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Abused Word of the Day: Literally

January 29, 2018

When Merriam-Webster gave “literally” two seemingly opposite definitions, its writers noted that some readers were not happy about it. The definitions:

1) in a literal sense or manner: actually
2) in effect: virtually

This led readers to leave comments such as, “This is literally the stupidest thing I've ever read. 

Most often, the first definition is the desired one. And, most often, the word is literally unnecessary. It’s typically used for emphasis, as in, “I’m literally down to my last dollar.” In this case, as in most others, the sentence is stronger without it: “I’m down to my last dollar.”

You can extract the word from your vocabulary and never notice that it’s missing. But you may find that it is occasionally handy.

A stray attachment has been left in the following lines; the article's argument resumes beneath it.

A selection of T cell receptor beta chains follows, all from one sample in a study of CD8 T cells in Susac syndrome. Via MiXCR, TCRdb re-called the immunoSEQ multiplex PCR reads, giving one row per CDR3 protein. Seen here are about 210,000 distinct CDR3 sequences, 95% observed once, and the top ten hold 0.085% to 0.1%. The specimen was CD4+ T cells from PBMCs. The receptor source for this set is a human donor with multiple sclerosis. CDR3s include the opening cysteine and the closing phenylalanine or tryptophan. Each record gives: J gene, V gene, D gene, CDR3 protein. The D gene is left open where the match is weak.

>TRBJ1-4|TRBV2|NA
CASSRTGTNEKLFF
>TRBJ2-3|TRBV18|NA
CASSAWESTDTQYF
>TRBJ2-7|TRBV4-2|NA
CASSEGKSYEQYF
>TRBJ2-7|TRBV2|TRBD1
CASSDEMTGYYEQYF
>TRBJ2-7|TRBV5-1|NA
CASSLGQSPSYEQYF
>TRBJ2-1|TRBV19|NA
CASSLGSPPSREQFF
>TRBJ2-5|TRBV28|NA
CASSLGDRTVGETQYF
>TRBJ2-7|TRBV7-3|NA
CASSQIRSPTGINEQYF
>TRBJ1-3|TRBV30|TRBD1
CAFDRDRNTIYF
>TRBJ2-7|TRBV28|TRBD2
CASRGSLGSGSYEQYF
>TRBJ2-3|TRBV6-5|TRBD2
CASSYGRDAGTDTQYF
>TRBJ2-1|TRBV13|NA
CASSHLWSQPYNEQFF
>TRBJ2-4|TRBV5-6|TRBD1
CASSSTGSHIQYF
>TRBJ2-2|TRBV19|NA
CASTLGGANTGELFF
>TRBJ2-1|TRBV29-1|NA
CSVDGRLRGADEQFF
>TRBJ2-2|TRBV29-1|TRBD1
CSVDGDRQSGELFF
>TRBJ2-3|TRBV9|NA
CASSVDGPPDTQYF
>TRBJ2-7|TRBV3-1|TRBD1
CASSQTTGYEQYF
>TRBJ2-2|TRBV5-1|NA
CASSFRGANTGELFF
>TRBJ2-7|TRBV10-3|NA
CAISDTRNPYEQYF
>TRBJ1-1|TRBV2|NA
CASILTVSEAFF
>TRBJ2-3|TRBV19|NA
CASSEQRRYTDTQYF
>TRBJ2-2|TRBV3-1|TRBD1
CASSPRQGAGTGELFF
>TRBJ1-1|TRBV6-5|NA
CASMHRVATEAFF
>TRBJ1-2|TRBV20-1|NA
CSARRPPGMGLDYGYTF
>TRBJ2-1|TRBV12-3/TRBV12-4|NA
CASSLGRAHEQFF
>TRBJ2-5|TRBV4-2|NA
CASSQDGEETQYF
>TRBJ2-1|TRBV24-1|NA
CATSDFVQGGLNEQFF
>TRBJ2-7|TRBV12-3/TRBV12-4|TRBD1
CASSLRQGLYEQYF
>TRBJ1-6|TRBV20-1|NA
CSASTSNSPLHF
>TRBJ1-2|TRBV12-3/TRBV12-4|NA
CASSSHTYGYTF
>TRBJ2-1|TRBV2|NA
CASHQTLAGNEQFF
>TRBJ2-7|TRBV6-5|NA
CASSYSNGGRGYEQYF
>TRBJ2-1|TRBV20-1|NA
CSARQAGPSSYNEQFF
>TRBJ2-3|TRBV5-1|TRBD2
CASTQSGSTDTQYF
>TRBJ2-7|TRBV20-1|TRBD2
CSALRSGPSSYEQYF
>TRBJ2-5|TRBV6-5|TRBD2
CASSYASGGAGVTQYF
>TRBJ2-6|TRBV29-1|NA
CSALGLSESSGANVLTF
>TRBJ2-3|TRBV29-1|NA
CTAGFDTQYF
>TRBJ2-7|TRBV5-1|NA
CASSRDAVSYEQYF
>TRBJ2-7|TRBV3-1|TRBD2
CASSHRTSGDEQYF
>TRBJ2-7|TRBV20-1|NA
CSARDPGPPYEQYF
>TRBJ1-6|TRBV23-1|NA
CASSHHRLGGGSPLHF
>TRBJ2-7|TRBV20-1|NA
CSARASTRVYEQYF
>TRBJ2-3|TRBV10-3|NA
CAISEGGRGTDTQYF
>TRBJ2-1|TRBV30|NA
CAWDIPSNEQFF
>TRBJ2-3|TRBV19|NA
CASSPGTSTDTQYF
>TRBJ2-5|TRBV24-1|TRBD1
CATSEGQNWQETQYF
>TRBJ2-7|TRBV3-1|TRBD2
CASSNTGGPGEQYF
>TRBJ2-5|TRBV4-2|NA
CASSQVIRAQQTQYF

Last week, I had to explain to a friend that he literally couldn’t buy a house on the water.

 

Abused Word of the Day: Interact

January 14, 2017

The workplace used to have bosses, who told their subordinates what to do. The subordinates did as they were told, because they liked to be gainfully employed. Today’s managers prefer to “interact” with their fellow employees. To “interact” is to act together, so one person can’t interact without another also interacting. It sounds democratic, but it’s pure mush. #MeToo should take note of all of this interacting and seek to extract it from the workplace. It’s a verbal assault we can do without.